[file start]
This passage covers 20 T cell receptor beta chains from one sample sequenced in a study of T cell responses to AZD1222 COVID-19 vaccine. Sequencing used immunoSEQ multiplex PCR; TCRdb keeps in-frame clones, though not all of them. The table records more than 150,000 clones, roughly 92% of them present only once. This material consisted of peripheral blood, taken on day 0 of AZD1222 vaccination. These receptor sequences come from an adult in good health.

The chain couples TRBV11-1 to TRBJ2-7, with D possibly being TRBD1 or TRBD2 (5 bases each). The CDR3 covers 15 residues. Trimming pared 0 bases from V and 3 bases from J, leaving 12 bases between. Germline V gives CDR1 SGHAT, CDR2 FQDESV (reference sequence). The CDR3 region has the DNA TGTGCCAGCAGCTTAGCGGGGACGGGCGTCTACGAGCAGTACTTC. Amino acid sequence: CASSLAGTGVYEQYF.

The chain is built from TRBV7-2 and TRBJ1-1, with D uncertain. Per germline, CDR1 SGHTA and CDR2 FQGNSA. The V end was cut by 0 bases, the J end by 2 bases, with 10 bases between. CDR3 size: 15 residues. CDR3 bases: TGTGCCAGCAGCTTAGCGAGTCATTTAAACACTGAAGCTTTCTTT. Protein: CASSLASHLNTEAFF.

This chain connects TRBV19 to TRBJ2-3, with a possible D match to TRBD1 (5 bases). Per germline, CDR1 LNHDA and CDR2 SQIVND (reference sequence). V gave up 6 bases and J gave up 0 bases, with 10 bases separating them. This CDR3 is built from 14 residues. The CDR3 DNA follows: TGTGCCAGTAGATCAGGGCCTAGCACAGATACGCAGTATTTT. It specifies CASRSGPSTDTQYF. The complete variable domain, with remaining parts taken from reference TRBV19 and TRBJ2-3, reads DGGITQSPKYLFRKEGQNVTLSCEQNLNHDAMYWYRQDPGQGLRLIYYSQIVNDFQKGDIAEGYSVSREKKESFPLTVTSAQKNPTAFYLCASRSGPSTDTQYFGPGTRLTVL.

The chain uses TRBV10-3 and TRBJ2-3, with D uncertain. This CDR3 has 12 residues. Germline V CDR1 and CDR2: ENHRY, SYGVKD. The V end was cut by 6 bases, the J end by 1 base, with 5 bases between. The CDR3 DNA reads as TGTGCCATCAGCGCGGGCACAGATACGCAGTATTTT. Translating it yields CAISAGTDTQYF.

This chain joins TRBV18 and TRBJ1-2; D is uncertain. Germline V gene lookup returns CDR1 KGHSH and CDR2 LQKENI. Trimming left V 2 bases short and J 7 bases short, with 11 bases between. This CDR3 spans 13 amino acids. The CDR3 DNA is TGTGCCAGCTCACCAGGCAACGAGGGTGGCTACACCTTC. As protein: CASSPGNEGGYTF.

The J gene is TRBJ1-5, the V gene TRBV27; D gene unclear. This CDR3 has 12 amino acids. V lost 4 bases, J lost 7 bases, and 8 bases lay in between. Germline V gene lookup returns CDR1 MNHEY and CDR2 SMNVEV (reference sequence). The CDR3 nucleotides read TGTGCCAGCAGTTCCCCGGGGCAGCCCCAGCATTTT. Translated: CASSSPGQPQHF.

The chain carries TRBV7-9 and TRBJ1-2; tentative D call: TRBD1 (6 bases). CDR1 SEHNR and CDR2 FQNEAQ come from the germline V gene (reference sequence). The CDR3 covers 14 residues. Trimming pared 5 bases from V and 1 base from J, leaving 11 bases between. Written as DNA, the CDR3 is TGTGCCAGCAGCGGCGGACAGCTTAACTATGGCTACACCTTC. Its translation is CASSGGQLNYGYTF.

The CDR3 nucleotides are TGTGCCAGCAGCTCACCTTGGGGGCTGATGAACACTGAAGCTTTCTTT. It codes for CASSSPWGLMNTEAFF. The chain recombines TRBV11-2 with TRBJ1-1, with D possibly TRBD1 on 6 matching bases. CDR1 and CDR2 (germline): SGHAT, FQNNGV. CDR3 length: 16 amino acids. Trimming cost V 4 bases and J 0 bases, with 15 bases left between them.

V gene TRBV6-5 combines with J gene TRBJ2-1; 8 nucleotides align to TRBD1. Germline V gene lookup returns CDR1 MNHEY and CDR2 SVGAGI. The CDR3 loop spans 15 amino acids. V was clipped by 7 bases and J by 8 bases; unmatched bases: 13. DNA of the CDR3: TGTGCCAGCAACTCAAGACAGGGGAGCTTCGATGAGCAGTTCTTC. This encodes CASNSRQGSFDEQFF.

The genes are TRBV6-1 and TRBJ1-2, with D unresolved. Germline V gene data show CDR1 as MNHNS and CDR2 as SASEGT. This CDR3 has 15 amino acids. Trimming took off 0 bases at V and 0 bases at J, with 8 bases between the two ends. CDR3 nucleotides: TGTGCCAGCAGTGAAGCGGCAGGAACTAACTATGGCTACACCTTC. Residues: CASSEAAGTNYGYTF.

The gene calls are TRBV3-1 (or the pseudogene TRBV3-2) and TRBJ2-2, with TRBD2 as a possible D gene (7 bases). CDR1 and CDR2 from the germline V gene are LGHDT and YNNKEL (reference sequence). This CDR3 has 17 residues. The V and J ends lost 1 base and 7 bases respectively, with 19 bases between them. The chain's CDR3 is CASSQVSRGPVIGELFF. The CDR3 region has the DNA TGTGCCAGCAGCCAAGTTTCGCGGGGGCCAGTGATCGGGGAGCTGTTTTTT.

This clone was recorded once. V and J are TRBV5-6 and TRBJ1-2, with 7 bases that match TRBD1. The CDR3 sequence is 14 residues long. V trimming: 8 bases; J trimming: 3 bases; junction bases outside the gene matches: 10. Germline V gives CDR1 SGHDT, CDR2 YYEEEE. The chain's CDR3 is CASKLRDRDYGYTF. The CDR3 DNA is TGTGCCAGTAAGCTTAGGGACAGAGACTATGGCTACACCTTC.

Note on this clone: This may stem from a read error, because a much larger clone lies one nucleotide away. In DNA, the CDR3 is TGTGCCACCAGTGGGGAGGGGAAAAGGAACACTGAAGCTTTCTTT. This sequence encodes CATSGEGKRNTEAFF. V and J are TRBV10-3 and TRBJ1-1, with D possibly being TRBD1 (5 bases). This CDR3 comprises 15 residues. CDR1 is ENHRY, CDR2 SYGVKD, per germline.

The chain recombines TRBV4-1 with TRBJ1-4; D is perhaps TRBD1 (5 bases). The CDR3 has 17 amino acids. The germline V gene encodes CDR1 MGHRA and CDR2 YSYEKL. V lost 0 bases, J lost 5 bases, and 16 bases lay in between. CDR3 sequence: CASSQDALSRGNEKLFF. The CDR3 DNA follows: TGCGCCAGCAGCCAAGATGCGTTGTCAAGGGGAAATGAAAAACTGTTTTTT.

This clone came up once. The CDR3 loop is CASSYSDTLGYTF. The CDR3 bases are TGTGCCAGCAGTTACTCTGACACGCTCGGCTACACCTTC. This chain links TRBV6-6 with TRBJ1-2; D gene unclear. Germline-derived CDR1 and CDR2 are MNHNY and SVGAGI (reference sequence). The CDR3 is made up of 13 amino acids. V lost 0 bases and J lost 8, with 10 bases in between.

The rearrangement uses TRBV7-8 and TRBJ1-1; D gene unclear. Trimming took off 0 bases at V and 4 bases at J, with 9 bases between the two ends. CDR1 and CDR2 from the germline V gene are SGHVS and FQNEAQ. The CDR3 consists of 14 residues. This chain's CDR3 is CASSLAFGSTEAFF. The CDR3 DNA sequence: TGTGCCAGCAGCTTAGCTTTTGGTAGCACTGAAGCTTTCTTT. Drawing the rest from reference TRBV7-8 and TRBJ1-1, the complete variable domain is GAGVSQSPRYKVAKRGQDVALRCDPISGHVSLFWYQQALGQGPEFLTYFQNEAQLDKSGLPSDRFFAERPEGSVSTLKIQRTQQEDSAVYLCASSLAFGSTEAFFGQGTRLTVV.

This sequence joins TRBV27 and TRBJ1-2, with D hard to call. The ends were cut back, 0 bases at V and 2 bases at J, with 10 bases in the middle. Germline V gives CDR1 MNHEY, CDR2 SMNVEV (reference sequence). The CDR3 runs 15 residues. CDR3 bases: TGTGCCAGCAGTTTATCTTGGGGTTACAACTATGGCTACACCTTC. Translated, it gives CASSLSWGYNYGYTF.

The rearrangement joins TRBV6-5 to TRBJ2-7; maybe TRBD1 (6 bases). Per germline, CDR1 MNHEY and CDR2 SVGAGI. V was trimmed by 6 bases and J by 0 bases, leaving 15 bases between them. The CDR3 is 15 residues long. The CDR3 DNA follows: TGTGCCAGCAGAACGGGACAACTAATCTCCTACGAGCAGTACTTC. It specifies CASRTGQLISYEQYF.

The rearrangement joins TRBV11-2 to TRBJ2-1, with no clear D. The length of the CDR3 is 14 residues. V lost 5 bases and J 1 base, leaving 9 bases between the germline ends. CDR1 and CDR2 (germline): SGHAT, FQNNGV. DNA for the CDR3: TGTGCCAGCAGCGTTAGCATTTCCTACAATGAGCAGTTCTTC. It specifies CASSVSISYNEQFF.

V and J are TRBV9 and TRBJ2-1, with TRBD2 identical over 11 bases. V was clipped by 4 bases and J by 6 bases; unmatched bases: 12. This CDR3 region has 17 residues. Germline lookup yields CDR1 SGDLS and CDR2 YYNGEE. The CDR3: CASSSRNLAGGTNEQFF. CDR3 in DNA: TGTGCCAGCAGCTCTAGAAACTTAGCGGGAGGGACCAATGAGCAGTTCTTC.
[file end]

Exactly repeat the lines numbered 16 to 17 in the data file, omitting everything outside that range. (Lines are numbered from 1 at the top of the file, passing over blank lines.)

This clone came up once. The CDR3 loop is CASSYSDTLGYTF. The CDR3 bases are TGTGCCAGCAGTTACTCTGACACGCTCGGCTACACCTTC. This chain links TRBV6-6 with TRBJ1-2; D gene unclear. Germline-derived CDR1 and CDR2 are MNHNY and SVGAGI (reference sequence). The CDR3 is made up of 13 amino acids. V lost 0 bases and J lost 8, with 10 bases in between.

The rearrangement uses TRBV7-8 and TRBJ1-1; D gene unclear. Trimming took off 0 bases at V and 4 bases at J, with 9 bases between the two ends. CDR1 and CDR2 from the germline V gene are SGHVS and FQNEAQ. The CDR3 consists of 14 residues. This chain's CDR3 is CASSLAFGSTEAFF. The CDR3 DNA sequence: TGTGCCAGCAGCTTAGCTTTTGGTAGCACTGAAGCTTTCTTT. Drawing the rest from reference TRBV7-8 and TRBJ1-1, the complete variable domain is GAGVSQSPRYKVAKRGQDVALRCDPISGHVSLFWYQQALGQGPEFLTYFQNEAQLDKSGLPSDRFFAERPEGSVSTLKIQRTQQEDSAVYLCASSLAFGSTEAFFGQGTRLTVV.